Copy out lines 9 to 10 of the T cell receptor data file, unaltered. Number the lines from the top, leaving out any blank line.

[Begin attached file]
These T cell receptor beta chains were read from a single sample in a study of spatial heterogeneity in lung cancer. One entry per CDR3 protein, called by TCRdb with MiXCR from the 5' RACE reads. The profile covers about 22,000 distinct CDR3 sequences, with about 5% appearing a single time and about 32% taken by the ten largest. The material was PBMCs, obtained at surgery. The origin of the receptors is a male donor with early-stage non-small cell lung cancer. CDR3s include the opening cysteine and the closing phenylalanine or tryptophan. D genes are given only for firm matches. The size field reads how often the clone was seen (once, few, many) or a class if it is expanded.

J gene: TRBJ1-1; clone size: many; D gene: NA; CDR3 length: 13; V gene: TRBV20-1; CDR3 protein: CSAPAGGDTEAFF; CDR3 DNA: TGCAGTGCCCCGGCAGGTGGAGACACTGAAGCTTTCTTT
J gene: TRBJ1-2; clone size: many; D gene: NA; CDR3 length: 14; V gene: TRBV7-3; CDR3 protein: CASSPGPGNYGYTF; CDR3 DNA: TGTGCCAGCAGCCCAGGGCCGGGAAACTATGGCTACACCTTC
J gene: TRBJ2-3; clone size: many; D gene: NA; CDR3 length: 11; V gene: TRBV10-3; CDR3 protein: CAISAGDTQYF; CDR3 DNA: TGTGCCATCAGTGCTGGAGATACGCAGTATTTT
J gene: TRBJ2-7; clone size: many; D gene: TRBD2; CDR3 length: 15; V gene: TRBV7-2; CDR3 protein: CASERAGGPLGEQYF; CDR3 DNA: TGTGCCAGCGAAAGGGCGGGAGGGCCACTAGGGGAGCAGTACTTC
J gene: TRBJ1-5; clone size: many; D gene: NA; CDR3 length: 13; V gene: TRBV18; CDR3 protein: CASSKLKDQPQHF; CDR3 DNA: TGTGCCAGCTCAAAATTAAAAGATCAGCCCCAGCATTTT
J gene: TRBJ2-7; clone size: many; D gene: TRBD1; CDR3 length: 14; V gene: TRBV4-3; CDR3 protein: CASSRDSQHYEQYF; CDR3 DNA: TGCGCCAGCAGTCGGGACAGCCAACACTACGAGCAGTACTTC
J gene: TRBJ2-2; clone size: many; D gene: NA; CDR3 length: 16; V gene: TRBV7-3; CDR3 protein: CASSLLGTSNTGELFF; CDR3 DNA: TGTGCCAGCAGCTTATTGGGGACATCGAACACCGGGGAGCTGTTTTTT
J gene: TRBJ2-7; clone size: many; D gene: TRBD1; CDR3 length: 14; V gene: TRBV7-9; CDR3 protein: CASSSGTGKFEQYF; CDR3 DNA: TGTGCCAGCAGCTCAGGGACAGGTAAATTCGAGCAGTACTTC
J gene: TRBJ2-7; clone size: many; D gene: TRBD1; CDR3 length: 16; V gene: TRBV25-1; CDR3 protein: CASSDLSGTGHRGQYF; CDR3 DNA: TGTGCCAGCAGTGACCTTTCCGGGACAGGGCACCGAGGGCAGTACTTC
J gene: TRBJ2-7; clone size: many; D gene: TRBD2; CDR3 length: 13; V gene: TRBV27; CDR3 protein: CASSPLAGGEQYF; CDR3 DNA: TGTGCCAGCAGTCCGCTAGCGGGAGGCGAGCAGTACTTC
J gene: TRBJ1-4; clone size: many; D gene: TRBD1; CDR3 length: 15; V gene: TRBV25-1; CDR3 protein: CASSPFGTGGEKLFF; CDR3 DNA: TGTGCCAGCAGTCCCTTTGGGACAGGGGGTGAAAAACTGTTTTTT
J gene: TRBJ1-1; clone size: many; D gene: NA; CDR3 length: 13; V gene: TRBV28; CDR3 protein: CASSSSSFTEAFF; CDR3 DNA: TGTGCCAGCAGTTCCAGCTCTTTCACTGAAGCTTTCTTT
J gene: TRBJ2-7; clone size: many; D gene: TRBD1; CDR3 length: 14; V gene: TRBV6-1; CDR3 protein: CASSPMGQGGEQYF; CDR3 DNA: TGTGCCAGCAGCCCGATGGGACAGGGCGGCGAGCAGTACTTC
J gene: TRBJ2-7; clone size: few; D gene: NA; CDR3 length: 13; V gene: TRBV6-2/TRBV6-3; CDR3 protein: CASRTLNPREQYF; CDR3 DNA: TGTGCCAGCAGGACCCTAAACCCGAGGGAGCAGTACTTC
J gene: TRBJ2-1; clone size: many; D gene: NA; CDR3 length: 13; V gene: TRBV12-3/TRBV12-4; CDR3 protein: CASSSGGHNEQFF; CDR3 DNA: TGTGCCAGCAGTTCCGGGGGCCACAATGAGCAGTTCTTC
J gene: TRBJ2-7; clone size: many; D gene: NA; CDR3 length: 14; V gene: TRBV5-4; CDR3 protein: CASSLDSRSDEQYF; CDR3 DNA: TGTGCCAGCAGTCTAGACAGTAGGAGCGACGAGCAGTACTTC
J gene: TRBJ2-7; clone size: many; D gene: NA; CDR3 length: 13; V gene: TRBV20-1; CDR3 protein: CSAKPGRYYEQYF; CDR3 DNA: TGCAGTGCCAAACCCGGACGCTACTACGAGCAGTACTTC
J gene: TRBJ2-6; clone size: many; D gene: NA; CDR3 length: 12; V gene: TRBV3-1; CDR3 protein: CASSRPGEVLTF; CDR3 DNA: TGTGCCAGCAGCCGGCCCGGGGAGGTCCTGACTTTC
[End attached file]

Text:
J gene: TRBJ2-7; clone size: many; D gene: TRBD1; CDR3 length: 14; V gene: TRBV7-9; CDR3 protein: CASSSGTGKFEQYF; CDR3 DNA: TGTGCCAGCAGCTCAGGGACAGGTAAATTCGAGCAGTACTTC
J gene: TRBJ2-7; clone size: many; D gene: TRBD1; CDR3 length: 16; V gene: TRBV25-1; CDR3 protein: CASSDLSGTGHRGQYF; CDR3 DNA: TGTGCCAGCAGTGACCTTTCCGGGACAGGGCACCGAGGGCAGTACTTC